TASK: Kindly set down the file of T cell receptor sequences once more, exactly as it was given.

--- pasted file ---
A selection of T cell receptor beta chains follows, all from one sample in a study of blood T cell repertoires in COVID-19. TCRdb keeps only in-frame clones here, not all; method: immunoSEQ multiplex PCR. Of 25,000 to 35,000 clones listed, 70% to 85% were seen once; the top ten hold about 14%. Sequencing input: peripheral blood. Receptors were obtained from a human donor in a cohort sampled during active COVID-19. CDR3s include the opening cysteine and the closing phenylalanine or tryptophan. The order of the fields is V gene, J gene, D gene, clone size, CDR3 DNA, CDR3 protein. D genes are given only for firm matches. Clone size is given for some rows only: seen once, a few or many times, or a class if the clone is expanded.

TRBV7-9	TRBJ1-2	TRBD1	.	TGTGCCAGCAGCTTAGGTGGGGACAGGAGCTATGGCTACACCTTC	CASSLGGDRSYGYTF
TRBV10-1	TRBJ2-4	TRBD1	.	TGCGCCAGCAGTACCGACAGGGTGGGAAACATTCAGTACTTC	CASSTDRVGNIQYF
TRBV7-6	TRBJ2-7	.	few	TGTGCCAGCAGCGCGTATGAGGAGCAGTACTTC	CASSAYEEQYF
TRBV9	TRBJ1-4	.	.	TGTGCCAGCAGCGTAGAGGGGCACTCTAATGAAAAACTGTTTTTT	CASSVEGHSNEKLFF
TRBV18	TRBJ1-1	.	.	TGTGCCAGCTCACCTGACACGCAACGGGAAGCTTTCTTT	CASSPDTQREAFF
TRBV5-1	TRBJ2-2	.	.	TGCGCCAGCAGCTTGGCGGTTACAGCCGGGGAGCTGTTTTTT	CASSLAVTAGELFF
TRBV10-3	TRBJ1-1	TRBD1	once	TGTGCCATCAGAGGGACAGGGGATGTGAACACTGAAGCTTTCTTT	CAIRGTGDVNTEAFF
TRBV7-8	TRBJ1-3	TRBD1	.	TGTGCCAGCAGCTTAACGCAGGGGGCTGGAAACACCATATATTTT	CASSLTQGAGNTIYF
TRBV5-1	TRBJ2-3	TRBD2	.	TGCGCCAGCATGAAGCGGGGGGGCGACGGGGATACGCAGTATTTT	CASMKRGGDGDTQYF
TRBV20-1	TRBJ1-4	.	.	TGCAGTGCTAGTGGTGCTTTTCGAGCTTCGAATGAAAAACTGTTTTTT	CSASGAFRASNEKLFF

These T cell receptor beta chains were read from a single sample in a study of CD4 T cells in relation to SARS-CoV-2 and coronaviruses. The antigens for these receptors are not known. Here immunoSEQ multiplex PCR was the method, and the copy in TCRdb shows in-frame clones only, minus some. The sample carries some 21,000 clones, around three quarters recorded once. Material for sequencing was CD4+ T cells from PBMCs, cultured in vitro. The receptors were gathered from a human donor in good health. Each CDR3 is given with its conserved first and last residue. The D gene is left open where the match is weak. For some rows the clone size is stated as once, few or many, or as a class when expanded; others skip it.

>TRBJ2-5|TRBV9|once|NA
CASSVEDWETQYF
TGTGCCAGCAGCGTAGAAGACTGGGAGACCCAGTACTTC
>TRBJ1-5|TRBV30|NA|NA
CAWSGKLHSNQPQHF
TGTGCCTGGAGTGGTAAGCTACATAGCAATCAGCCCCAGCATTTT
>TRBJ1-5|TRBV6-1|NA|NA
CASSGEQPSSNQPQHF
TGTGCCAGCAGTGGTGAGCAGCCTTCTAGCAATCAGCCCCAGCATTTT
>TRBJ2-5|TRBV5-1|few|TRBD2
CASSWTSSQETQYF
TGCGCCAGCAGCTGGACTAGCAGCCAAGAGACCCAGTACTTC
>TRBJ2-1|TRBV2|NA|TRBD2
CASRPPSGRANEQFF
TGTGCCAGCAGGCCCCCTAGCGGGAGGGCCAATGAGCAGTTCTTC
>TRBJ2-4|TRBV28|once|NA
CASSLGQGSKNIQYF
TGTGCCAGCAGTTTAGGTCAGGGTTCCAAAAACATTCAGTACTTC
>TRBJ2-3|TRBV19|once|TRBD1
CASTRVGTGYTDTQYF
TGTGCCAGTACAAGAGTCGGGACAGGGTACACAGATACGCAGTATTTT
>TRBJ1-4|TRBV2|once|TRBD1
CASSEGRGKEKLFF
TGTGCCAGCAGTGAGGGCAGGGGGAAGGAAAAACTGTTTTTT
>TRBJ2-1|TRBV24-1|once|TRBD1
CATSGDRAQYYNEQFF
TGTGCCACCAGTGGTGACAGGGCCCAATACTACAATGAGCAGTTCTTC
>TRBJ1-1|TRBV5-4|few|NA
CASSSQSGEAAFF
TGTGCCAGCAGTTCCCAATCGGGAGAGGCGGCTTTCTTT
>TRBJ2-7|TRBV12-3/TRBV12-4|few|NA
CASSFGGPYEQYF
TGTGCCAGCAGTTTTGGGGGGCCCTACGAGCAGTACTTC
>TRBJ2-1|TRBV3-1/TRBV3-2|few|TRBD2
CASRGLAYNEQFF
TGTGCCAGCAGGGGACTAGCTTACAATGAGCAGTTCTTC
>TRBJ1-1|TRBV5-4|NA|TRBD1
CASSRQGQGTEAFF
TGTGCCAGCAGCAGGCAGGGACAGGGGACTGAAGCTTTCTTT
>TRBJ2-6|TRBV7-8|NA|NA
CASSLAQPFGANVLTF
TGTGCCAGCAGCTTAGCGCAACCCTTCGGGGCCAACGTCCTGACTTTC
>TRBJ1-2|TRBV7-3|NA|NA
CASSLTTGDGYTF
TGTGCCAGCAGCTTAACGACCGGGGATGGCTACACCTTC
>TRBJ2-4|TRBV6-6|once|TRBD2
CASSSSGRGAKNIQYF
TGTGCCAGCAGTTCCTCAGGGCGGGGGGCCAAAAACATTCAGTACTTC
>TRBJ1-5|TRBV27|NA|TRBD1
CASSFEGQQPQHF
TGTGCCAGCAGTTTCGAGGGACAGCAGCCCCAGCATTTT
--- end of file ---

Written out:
A selection of T cell receptor beta chains follows, all from one sample in a study of blood T cell repertoires in COVID-19. TCRdb keeps only in-frame clones here, not all; method: immunoSEQ multiplex PCR. Of 25,000 to 35,000 clones listed, 70% to 85% were seen once; the top ten hold about 14%. Sequencing input: peripheral blood. Receptors were obtained from a human donor in a cohort sampled during active COVID-19. CDR3s include the opening cysteine and the closing phenylalanine or tryptophan. The order of the fields is V gene, J gene, D gene, clone size, CDR3 DNA, CDR3 protein. D genes are given only for firm matches. Clone size is given for some rows only: seen once, a few or many times, or a class if the clone is expanded.

TRBV7-9	TRBJ1-2	TRBD1	.	TGTGCCAGCAGCTTAGGTGGGGACAGGAGCTATGGCTACACCTTC	CASSLGGDRSYGYTF
TRBV10-1	TRBJ2-4	TRBD1	.	TGCGCCAGCAGTACCGACAGGGTGGGAAACATTCAGTACTTC	CASSTDRVGNIQYF
TRBV7-6	TRBJ2-7	.	few	TGTGCCAGCAGCGCGTATGAGGAGCAGTACTTC	CASSAYEEQYF
TRBV9	TRBJ1-4	.	.	TGTGCCAGCAGCGTAGAGGGGCACTCTAATGAAAAACTGTTTTTT	CASSVEGHSNEKLFF
TRBV18	TRBJ1-1	.	.	TGTGCCAGCTCACCTGACACGCAACGGGAAGCTTTCTTT	CASSPDTQREAFF
TRBV5-1	TRBJ2-2	.	.	TGCGCCAGCAGCTTGGCGGTTACAGCCGGGGAGCTGTTTTTT	CASSLAVTAGELFF
TRBV10-3	TRBJ1-1	TRBD1	once	TGTGCCATCAGAGGGACAGGGGATGTGAACACTGAAGCTTTCTTT	CAIRGTGDVNTEAFF
TRBV7-8	TRBJ1-3	TRBD1	.	TGTGCCAGCAGCTTAACGCAGGGGGCTGGAAACACCATATATTTT	CASSLTQGAGNTIYF
TRBV5-1	TRBJ2-3	TRBD2	.	TGCGCCAGCATGAAGCGGGGGGGCGACGGGGATACGCAGTATTTT	CASMKRGGDGDTQYF
TRBV20-1	TRBJ1-4	.	.	TGCAGTGCTAGTGGTGCTTTTCGAGCTTCGAATGAAAAACTGTTTTTT	CSASGAFRASNEKLFF

These T cell receptor beta chains were read from a single sample in a study of CD4 T cells in relation to SARS-CoV-2 and coronaviruses. The antigens for these receptors are not known. Here immunoSEQ multiplex PCR was the method, and the copy in TCRdb shows in-frame clones only, minus some. The sample carries some 21,000 clones, around three quarters recorded once. Material for sequencing was CD4+ T cells from PBMCs, cultured in vitro. The receptors were gathered from a human donor in good health. Each CDR3 is given with its conserved first and last residue. The D gene is left open where the match is weak. For some rows the clone size is stated as once, few or many, or as a class when expanded; others skip it.

>TRBJ2-5|TRBV9|once|NA
CASSVEDWETQYF
TGTGCCAGCAGCGTAGAAGACTGGGAGACCCAGTACTTC
>TRBJ1-5|TRBV30|NA|NA
CAWSGKLHSNQPQHF
TGTGCCTGGAGTGGTAAGCTACATAGCAATCAGCCCCAGCATTTT
>TRBJ1-5|TRBV6-1|NA|NA
CASSGEQPSSNQPQHF
TGTGCCAGCAGTGGTGAGCAGCCTTCTAGCAATCAGCCCCAGCATTTT
>TRBJ2-5|TRBV5-1|few|TRBD2
CASSWTSSQETQYF
TGCGCCAGCAGCTGGACTAGCAGCCAAGAGACCCAGTACTTC
>TRBJ2-1|TRBV2|NA|TRBD2
CASRPPSGRANEQFF
TGTGCCAGCAGGCCCCCTAGCGGGAGGGCCAATGAGCAGTTCTTC
>TRBJ2-4|TRBV28|once|NA
CASSLGQGSKNIQYF
TGTGCCAGCAGTTTAGGTCAGGGTTCCAAAAACATTCAGTACTTC
>TRBJ2-3|TRBV19|once|TRBD1
CASTRVGTGYTDTQYF
TGTGCCAGTACAAGAGTCGGGACAGGGTACACAGATACGCAGTATTTT
>TRBJ1-4|TRBV2|once|TRBD1
CASSEGRGKEKLFF
TGTGCCAGCAGTGAGGGCAGGGGGAAGGAAAAACTGTTTTTT
>TRBJ2-1|TRBV24-1|once|TRBD1
CATSGDRAQYYNEQFF
TGTGCCACCAGTGGTGACAGGGCCCAATACTACAATGAGCAGTTCTTC
>TRBJ1-1|TRBV5-4|few|NA
CASSSQSGEAAFF
TGTGCCAGCAGTTCCCAATCGGGAGAGGCGGCTTTCTTT
>TRBJ2-7|TRBV12-3/TRBV12-4|few|NA
CASSFGGPYEQYF
TGTGCCAGCAGTTTTGGGGGGCCCTACGAGCAGTACTTC
>TRBJ2-1|TRBV3-1/TRBV3-2|few|TRBD2
CASRGLAYNEQFF
TGTGCCAGCAGGGGACTAGCTTACAATGAGCAGTTCTTC
>TRBJ1-1|TRBV5-4|NA|TRBD1
CASSRQGQGTEAFF
TGTGCCAGCAGCAGGCAGGGACAGGGGACTGAAGCTTTCTTT
>TRBJ2-6|TRBV7-8|NA|NA
CASSLAQPFGANVLTF
TGTGCCAGCAGCTTAGCGCAACCCTTCGGGGCCAACGTCCTGACTTTC
>TRBJ1-2|TRBV7-3|NA|NA
CASSLTTGDGYTF
TGTGCCAGCAGCTTAACGACCGGGGATGGCTACACCTTC
>TRBJ2-4|TRBV6-6|once|TRBD2
CASSSSGRGAKNIQYF
TGTGCCAGCAGTTCCTCAGGGCGGGGGGCCAAAAACATTCAGTACTTC
>TRBJ1-5|TRBV27|NA|TRBD1
CASSFEGQQPQHF
TGTGCCAGCAGTTTCGAGGGACAGCAGCCCCAGCATTTT